He sat in a wheeled chair, waiting for dark,
And shivered in his ghastly suit of grey,
Legless, sewn short at elbow. Through the park
Voices of boys rang saddening like a hymn,
Voices of play and pleasure after day,
Till gathering sleep had mothered them from him.
About this time Town used to swing so gay
When glow-lamps budded in the light blue trees,
And girls glanced lovelier as the air grew dim,-
In the tenth year of Yuanhe I was banished and demoted to be assistant official in Jiujiang. In the summer of the next year I was seeing a friend leave Penpu and heard in the midnight from a neighbouring boat a guitar played in the manner of the capital. Upon inquiry, I found that the player had formerly been a dancing-girl there and in her maturity had been married to a merchant. I invited her to my boat to have her play for us. She told me her story, heyday and then unhappiness. Since my departure from the capital I had not felt sad; but that night, after I left her, I began to realize my banishment. And I wrote this long poem -- six hundred and twelve characters.
I was bidding a guest farewell, at night on the Xunyang River,
Where maple-leaves and full-grown rushes rustled in the autumn.
I, the host, had dismounted, my guest had boarded his boat,
And we raised our cups and wished to drink-but, alas, there was no music.
For all we had drunk we felt no joy and were parting from each other,
When the river widened mysteriously toward the full moon --
We had heard a sudden sound, a guitar across the water.
Host forgot to turn back home, and guest to go his way.
Sadho Ye Murdon Ka Gaon
Peer Mare, Pygambar Mari Hain
Mari Hain Zinda Jogi
Raja Mari Hain, Parja Mari Hain
Mari Hain Baid Aur Rogi
Chanda Mari Hain, Suraj Mari Hain
Mari Hain Dharni Akasa
Chaudan Bhuvan Ke Chaudhry Mari Hain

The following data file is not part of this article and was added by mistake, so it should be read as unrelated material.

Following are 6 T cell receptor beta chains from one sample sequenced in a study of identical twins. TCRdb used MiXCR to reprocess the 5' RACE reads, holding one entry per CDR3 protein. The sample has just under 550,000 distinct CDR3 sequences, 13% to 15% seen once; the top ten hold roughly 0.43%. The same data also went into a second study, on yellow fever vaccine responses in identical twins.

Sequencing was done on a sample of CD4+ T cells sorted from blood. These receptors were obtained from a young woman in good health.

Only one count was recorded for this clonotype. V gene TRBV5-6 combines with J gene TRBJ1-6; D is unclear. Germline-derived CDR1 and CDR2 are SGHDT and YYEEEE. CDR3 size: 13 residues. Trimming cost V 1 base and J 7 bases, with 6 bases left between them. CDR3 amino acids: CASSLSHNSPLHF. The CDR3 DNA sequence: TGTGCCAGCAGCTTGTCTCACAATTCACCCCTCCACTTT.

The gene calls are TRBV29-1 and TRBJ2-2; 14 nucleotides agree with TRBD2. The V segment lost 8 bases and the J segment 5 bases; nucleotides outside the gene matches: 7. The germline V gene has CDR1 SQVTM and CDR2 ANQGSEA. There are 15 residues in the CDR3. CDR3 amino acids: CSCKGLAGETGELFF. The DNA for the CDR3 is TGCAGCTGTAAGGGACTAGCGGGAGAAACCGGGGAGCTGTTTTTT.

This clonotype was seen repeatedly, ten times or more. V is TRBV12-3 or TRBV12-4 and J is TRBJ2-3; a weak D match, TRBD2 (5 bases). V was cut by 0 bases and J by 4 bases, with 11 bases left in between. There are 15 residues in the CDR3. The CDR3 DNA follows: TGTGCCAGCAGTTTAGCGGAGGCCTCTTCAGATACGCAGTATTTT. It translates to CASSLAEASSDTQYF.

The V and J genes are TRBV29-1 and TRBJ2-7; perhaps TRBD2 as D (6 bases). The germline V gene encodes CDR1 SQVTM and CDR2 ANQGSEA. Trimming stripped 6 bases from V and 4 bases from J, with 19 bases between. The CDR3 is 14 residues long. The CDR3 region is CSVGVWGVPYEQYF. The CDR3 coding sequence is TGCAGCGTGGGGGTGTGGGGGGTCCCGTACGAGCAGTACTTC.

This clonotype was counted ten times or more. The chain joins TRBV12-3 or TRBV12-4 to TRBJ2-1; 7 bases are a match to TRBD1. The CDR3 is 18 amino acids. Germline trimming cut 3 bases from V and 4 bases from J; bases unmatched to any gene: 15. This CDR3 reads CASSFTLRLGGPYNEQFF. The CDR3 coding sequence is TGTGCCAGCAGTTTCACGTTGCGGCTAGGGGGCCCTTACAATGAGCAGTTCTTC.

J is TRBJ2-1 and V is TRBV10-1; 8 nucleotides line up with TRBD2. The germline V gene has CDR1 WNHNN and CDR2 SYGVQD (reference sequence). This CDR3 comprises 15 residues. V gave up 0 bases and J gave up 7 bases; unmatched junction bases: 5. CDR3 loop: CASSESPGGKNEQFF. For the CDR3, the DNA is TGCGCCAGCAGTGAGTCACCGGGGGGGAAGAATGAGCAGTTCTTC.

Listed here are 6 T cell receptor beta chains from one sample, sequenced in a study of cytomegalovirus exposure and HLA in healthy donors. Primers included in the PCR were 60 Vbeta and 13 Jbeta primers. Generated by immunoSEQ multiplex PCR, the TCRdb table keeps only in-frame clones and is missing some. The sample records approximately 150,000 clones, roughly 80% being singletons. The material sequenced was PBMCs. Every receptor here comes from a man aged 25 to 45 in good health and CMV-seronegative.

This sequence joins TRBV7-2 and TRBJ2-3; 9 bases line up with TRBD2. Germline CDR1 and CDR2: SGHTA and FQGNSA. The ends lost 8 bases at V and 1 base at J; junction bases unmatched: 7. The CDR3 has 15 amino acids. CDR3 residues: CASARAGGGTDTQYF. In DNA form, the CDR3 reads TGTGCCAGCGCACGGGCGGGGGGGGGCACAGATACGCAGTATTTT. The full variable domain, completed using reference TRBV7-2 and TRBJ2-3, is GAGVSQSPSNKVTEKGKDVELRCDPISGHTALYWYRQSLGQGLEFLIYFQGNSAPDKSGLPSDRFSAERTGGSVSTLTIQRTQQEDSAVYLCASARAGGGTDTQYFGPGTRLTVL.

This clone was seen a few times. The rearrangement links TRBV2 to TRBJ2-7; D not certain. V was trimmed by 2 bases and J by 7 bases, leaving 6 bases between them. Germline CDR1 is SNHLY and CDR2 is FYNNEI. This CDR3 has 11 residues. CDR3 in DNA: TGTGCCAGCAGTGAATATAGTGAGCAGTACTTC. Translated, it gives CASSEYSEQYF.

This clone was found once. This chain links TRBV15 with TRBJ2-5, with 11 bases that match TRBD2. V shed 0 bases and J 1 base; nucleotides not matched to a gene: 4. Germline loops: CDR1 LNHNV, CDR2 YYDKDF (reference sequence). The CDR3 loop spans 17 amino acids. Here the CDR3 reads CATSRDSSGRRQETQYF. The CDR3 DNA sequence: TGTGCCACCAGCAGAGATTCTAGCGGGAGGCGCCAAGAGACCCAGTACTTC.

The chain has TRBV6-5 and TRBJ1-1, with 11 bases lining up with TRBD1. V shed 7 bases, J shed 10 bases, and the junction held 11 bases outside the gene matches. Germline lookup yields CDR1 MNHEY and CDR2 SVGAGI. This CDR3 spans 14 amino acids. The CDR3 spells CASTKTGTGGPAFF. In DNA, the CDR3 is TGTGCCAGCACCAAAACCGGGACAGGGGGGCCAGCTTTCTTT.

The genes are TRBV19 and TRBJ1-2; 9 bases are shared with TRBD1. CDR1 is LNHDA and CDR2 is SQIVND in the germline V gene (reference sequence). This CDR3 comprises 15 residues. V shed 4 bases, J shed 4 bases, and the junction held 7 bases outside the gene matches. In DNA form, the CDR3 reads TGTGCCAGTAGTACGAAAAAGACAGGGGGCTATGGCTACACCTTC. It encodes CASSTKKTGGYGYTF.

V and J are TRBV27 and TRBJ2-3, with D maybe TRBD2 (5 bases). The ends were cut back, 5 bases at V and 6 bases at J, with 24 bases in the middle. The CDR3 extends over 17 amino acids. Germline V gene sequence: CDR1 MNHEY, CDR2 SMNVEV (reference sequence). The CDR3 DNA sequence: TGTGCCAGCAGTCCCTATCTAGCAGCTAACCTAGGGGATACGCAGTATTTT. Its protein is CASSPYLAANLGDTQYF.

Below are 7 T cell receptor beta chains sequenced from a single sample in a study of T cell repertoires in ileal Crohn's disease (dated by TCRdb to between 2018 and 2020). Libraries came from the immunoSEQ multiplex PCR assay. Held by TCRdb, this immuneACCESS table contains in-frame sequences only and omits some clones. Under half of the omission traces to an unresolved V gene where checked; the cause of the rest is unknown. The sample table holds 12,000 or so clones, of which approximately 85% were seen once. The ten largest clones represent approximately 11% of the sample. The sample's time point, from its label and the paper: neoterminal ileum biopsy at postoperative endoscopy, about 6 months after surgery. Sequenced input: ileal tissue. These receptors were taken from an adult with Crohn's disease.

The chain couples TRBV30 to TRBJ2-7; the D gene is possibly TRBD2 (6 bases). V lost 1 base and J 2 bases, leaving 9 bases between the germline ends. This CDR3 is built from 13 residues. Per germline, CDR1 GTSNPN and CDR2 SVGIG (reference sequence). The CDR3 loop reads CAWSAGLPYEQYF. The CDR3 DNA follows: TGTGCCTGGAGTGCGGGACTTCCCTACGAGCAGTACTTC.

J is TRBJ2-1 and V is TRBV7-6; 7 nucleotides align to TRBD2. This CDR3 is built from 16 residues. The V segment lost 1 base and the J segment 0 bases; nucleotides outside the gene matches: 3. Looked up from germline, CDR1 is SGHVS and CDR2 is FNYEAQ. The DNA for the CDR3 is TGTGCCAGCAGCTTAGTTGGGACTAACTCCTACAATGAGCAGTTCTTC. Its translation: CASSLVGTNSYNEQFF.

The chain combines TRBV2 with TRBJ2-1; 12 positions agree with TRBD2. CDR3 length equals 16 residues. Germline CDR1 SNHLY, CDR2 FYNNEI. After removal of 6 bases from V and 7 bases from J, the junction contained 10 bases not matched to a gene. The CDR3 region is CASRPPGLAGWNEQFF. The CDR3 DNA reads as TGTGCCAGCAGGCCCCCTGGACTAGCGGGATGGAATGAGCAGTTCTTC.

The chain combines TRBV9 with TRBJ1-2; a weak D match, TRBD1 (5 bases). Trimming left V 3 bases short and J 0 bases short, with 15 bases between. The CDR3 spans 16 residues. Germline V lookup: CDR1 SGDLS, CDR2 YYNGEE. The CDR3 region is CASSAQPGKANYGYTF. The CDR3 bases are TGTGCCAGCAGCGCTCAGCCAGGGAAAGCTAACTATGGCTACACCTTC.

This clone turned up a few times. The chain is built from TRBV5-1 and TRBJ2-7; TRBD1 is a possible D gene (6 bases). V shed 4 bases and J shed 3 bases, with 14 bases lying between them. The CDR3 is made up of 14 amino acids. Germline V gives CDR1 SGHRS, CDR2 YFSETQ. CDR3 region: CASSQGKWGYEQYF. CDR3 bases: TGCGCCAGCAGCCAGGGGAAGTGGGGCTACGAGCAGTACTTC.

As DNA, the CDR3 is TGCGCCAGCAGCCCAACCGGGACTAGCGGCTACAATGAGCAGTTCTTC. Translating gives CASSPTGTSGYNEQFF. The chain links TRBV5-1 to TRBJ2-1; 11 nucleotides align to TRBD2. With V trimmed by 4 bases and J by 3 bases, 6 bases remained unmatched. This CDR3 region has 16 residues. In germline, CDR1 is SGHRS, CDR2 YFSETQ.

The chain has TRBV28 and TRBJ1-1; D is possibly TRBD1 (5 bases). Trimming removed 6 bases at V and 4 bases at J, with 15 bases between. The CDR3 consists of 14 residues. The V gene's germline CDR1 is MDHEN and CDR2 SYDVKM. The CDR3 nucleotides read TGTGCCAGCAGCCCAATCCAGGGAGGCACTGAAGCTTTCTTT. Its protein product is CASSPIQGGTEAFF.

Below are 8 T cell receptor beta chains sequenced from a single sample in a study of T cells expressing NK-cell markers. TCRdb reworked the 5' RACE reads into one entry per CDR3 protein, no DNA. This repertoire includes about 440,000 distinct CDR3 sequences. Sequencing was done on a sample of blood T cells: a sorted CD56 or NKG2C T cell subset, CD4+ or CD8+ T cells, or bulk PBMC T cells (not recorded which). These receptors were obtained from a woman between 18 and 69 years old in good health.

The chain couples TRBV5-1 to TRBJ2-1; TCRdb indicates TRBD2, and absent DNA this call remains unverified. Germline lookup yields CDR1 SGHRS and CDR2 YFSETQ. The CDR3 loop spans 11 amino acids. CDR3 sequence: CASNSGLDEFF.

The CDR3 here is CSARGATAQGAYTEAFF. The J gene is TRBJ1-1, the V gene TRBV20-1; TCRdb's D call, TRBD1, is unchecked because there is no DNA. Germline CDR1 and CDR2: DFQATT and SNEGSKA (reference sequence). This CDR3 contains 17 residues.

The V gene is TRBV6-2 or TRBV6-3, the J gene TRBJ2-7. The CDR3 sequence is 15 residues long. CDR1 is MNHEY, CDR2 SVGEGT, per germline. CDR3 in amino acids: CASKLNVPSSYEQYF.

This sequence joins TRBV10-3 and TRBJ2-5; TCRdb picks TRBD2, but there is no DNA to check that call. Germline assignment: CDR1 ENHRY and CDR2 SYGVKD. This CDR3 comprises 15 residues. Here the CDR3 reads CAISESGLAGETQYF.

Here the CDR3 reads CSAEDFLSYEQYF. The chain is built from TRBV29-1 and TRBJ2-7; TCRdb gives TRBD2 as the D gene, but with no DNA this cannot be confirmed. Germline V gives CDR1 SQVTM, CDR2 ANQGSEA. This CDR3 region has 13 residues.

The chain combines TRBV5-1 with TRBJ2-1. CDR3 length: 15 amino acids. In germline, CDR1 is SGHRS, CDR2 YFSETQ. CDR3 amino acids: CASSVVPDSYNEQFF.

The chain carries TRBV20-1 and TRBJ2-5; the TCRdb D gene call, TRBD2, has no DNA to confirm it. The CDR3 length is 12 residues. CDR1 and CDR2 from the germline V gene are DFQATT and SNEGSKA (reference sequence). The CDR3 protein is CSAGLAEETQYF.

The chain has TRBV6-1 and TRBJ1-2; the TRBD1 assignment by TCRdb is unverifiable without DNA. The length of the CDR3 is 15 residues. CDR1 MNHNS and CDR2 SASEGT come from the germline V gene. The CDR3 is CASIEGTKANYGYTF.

In Hun Ki Ka Asa
Nauhun Mari Hain, Dus Hun Mari Hain
WHY! who makes much of a miracle?
As to me, I know of nothing else but miracles,
Whether I walk the streets of Manhattan,
Or dart my sight over the roofs of houses toward the sky,
Or wade with naked feet along the beach, just in the edge of the
Or stand under trees in the woods,
Or talk by day with any one I love--or sleep in the bed at night with
any one I love,
Or sit at table at dinner with my mother,
Sometimes, when I am toil-worn and aweary,
And tired out with working long and well,
And earth is dark, and skies above are dreary,
And heart and soul are all too sick to tell,
These words have come to me like angel fingers
Pressing the spirit's eyelids down in sleep,
'Oh let us not be weary in well doing,
For in due season we shall surely reap.'
Oh, blessed promise! When I seem to hear it,
I was fine until I had
This disease that drives me mad.
Slowly it is eating me,
The doctor said I have TB.
And that is why I have to lay
Down on my bed all the day.
It worsens when I'm alone,
I can't even reach my phone.
Blinds separate from each other
Light sneaks in
Touching the walls of my room
Touching my closed eyes
Ruby red in my face
Brush it away to get a clear view
Of the eggshell ceiling I see everyday
I sit up
Stretch my sleeping bones
I hid the love within my heart,
And lit the laughter in my eyes,
That when we meet he may not know
My love that never dies.
But sometimes when he dreams at night
Of fragrant forests green and dim,
It may be that my love crept out
And brought the dream to him.
O mother, I am sick of love,
I cannot laugh nor lift my head,
My bitter dreams have broken me,
I would my love were dead.
"Drink of the draught I brew for thee,
Thou shalt have quiet in its stead."
We stood in the shrill electric light,
Dumb and sick in the whirling din
We who had all of love to say
And a single second to say it in.
"Good-by!" "Good-by!"--you turned to go,
I felt the train's slow heavy start,
You thought to see me cry, but oh
My tears were hidden in my heart.